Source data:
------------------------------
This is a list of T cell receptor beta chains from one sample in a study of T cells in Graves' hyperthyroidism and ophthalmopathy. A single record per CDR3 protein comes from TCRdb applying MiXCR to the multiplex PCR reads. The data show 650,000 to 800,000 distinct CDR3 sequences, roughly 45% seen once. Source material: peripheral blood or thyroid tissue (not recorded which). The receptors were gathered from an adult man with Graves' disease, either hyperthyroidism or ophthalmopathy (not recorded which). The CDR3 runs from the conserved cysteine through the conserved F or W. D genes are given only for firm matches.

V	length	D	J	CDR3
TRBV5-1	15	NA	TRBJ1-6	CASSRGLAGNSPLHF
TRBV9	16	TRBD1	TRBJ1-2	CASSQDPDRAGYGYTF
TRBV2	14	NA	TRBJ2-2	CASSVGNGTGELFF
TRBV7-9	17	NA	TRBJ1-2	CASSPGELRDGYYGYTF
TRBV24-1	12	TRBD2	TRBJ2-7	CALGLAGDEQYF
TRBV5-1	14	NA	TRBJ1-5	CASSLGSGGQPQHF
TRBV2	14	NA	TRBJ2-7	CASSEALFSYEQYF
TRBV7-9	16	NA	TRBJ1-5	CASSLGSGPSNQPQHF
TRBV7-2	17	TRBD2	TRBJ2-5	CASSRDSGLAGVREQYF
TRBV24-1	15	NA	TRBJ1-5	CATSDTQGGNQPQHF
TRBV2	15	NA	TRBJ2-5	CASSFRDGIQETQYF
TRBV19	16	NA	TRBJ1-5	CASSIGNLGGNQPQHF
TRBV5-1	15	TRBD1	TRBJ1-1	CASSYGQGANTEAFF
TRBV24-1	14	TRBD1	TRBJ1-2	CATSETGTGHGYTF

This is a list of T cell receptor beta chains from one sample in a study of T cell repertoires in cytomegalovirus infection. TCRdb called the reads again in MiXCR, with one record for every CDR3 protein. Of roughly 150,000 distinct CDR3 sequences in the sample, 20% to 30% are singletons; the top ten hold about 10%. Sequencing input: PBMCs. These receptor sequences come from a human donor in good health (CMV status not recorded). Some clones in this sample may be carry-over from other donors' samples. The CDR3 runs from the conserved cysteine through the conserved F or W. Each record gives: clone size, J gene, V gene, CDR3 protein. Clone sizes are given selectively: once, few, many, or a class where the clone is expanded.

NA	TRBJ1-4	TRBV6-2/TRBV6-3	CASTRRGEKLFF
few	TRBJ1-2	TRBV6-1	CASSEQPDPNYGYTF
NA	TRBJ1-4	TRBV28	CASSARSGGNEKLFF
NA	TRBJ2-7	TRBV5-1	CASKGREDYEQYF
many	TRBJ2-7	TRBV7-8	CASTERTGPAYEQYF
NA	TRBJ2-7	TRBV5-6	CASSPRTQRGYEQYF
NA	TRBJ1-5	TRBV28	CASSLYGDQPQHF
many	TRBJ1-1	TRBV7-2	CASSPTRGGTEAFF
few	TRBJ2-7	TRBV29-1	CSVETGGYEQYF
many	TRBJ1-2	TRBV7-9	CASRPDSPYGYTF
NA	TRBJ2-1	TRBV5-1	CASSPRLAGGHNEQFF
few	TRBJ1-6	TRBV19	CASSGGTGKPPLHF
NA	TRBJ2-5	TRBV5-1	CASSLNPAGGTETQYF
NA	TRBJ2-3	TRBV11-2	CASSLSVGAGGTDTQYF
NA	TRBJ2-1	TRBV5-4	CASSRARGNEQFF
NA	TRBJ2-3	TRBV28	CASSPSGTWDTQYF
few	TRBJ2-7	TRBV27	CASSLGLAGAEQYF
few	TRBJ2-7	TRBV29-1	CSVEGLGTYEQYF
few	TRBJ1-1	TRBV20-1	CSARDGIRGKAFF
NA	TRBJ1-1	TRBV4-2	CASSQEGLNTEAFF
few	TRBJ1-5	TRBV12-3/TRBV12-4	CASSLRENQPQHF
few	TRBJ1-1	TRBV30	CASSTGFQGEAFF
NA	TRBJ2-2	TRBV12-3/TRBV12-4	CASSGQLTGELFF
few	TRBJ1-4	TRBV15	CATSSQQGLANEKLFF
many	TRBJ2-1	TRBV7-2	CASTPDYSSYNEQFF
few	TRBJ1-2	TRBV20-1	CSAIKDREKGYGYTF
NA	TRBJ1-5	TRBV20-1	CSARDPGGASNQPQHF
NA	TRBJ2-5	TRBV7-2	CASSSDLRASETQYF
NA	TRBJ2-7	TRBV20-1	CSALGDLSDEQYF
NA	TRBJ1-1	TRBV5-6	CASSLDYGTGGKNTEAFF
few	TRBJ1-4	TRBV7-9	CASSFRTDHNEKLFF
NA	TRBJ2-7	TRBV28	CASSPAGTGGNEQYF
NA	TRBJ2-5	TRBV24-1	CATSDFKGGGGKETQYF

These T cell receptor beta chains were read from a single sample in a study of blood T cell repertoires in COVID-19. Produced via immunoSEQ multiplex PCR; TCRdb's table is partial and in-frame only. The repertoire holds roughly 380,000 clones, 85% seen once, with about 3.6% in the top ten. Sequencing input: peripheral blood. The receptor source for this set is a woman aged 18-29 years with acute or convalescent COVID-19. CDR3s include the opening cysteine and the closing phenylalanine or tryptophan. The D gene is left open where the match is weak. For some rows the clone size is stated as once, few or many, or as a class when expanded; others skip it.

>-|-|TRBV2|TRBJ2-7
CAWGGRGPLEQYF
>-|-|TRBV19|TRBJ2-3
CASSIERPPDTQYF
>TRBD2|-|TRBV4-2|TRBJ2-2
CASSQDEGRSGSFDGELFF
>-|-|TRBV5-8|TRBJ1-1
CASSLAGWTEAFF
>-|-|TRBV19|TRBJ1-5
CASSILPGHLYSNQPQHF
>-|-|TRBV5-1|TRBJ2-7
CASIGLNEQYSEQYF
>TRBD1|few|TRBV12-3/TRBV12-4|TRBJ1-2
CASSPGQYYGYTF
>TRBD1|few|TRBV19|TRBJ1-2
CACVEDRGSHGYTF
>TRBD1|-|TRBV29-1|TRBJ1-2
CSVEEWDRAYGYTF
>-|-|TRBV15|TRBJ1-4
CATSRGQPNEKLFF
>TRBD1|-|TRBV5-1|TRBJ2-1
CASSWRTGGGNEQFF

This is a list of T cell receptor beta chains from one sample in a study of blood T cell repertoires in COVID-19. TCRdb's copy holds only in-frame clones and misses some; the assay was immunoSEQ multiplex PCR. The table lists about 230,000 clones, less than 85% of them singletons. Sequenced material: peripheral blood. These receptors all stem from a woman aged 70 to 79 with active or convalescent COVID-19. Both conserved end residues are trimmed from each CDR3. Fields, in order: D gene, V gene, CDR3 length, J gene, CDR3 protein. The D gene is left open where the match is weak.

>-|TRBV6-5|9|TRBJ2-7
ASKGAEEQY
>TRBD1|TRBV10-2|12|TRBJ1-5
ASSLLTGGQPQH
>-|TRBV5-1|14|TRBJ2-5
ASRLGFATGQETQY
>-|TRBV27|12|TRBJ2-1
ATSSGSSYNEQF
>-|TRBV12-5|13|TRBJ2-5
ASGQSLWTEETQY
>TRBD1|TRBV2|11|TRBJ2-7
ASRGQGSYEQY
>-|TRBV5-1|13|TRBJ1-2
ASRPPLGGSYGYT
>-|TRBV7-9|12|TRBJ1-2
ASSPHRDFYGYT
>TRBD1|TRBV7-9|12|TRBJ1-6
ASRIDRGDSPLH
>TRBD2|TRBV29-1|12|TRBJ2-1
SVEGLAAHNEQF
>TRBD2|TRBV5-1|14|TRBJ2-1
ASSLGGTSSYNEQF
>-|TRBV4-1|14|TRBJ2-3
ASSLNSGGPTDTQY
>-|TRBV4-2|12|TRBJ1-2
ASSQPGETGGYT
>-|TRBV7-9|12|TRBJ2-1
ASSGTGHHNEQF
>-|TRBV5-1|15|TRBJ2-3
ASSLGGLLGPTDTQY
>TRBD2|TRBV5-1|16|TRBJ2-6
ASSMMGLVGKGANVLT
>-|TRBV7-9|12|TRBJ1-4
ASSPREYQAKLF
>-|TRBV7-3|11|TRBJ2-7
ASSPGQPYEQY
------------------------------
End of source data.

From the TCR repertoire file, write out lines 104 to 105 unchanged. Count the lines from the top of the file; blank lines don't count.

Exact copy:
ASSLGGLLGPTDTQY
>TRBD2|TRBV5-1|16|TRBJ2-6